Mayor Clay Declares 'War' on Bed Bugs

Chicago Sun Times
Wednesday, September 7, 2011

GARY - Mayor Rudy Clay Tuesday promised to "declare war on bedbugs" infesting a senior citizen high rise.

Residents said a swarm of city officials descended on the Al Thomas High Rise, on 11th and Broadway, one day after The Post-Tribune published a story on the residents' daily struggle against bedbugs and other pests, such as cockroaches and rodents.

"It looked like the whole city of Gary came down here, and you couldn't find a parking space on 11th Avenue," said resident Beverly Johnson. "It was a whole slew of them, and they even brought the exterminator."

Last week, the residents shared horror stories of insect problems and showed glass and plastic jars holding living and dead bedbugs collected from their beds and furniture. They also complained about poor living conditions in the building, which is owned and operated by the Gary Housing Authority.

The residents said they have complained to GHA officials to no avail, but GHA Director Alfreda Peterson last week promised to attack the insect infestations.

She promised to bring in an extermination contractor that likely would try to clean the building out floor by floor. Last week, Peterson also said the agency has continually tried to educate residents on how to handle the bug problem.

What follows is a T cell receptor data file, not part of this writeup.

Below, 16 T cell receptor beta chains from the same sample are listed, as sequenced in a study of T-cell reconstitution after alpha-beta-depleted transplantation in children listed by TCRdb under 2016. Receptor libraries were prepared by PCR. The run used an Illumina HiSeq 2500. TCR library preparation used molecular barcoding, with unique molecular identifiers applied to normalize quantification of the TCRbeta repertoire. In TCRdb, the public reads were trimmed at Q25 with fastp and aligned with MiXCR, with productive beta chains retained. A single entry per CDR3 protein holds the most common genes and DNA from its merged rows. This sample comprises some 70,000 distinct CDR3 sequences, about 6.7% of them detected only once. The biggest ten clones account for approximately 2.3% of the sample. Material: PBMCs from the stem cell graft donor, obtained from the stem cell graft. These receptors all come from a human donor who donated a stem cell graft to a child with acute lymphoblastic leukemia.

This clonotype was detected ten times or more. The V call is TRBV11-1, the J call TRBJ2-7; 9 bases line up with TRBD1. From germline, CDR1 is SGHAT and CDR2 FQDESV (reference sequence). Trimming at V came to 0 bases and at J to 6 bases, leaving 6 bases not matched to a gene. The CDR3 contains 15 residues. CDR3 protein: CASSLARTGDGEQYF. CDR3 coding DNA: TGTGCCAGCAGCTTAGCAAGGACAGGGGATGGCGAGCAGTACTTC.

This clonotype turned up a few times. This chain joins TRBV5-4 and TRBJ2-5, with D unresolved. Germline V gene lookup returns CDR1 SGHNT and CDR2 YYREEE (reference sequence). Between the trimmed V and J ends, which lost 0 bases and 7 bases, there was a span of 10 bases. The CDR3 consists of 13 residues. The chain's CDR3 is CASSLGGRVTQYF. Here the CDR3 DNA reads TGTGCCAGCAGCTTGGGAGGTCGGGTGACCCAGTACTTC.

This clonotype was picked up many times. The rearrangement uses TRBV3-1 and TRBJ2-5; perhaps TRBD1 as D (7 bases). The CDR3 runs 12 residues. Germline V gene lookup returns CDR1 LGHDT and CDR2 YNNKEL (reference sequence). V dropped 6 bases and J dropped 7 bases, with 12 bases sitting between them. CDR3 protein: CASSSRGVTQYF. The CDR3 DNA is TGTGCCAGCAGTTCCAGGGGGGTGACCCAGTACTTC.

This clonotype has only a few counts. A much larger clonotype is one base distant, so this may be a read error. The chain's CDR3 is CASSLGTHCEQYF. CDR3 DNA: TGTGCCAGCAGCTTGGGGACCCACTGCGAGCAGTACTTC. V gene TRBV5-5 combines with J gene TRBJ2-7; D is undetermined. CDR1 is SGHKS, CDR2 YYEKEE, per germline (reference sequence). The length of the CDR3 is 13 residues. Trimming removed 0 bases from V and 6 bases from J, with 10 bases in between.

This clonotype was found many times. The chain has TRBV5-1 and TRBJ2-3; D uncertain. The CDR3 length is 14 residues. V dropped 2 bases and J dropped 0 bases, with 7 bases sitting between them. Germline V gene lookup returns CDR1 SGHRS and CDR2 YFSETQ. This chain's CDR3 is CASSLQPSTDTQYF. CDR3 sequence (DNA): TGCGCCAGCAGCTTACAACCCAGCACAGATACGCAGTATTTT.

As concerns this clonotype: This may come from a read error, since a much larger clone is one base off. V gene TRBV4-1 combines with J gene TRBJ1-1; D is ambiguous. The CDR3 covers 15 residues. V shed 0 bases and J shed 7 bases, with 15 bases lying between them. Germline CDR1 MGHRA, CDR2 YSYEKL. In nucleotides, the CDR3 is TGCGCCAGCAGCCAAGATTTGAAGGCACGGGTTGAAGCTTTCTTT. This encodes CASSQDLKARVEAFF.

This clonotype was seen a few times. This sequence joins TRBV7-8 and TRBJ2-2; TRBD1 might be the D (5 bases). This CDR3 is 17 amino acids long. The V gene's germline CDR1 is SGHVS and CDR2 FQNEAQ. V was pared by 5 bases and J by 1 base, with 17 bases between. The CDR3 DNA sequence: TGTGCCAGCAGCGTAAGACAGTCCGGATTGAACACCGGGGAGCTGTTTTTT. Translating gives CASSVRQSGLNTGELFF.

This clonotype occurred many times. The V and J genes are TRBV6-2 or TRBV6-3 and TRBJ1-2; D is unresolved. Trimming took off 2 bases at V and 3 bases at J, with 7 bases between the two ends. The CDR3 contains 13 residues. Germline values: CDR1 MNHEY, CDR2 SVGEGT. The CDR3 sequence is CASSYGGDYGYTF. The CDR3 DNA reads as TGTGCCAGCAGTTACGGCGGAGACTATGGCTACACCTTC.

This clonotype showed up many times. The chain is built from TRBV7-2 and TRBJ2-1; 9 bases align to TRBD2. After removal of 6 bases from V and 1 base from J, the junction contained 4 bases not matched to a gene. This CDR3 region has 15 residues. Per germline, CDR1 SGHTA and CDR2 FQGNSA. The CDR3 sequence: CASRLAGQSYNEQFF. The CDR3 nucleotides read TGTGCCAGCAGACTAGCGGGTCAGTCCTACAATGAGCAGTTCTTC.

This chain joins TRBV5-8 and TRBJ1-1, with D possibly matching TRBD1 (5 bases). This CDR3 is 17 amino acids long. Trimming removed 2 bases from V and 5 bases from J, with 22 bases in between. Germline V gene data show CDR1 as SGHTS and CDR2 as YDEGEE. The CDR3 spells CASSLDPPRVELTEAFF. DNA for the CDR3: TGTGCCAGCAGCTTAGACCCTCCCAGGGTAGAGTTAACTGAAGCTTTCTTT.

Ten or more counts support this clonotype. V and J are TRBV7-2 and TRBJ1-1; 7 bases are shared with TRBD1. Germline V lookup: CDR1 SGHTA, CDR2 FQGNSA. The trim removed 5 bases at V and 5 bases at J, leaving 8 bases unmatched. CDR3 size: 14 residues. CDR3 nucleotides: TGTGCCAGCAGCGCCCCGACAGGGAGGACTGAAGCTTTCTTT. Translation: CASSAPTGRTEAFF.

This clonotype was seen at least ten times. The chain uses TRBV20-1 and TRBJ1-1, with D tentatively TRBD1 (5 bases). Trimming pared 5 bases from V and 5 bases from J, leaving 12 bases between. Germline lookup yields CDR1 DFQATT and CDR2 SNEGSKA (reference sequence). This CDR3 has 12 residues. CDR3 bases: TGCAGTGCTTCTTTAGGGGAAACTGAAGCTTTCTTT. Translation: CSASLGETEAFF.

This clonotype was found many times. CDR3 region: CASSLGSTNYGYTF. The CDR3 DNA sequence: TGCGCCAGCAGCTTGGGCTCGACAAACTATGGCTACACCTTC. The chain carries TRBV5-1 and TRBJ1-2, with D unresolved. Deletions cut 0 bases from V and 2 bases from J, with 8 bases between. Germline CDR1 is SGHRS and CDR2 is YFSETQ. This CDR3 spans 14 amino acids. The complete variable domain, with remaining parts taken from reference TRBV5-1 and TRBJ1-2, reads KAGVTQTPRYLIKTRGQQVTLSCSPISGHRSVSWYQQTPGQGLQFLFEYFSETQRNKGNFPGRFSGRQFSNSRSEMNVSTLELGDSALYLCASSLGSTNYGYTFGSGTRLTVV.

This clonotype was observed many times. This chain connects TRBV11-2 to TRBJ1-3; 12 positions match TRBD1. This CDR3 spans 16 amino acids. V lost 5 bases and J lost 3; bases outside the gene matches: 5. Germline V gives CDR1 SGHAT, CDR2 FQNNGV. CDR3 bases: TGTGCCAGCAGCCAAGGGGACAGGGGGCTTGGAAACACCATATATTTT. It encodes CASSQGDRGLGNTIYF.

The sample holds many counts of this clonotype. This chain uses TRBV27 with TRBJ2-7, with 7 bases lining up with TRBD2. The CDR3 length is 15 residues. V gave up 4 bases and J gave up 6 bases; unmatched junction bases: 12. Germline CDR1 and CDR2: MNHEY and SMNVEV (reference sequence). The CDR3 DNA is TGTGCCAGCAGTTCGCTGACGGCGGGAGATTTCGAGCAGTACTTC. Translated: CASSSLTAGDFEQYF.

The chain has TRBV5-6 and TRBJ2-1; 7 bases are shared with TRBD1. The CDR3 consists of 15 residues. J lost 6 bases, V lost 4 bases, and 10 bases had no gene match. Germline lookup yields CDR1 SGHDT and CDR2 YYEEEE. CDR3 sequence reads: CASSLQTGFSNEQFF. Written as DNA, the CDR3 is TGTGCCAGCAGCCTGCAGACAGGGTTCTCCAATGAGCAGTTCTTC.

Peterson could not be reached for comment Tuesday.

Clay, who built most of his political career by wooing senior citizens' votes, said the conditions will be fixed "on my watch."

"We're taking a new attitude at the GHA, fixing up these buildings for our senior citizens to live comfortable," Clay said. "I don't want to point fingers at anyone. I just want to get it done, and we're going to leave no stone unturned."

Johnson said city officials were short on details, but residents welcomed the renewed attention.

"It was an emergency meeting, and (officials) said they're going to clean things up," she said. "We're going to see what happens, but (Clay) was not pleased with the conditions."

The GHA recently ended its contract with Chicago-based Woodlawn Development Corp., a controversial agency that managed most of the GHA's properties.

The resulting gap in coverage has meant a lull in the ongoing war on pests in GHA properties, according to officials.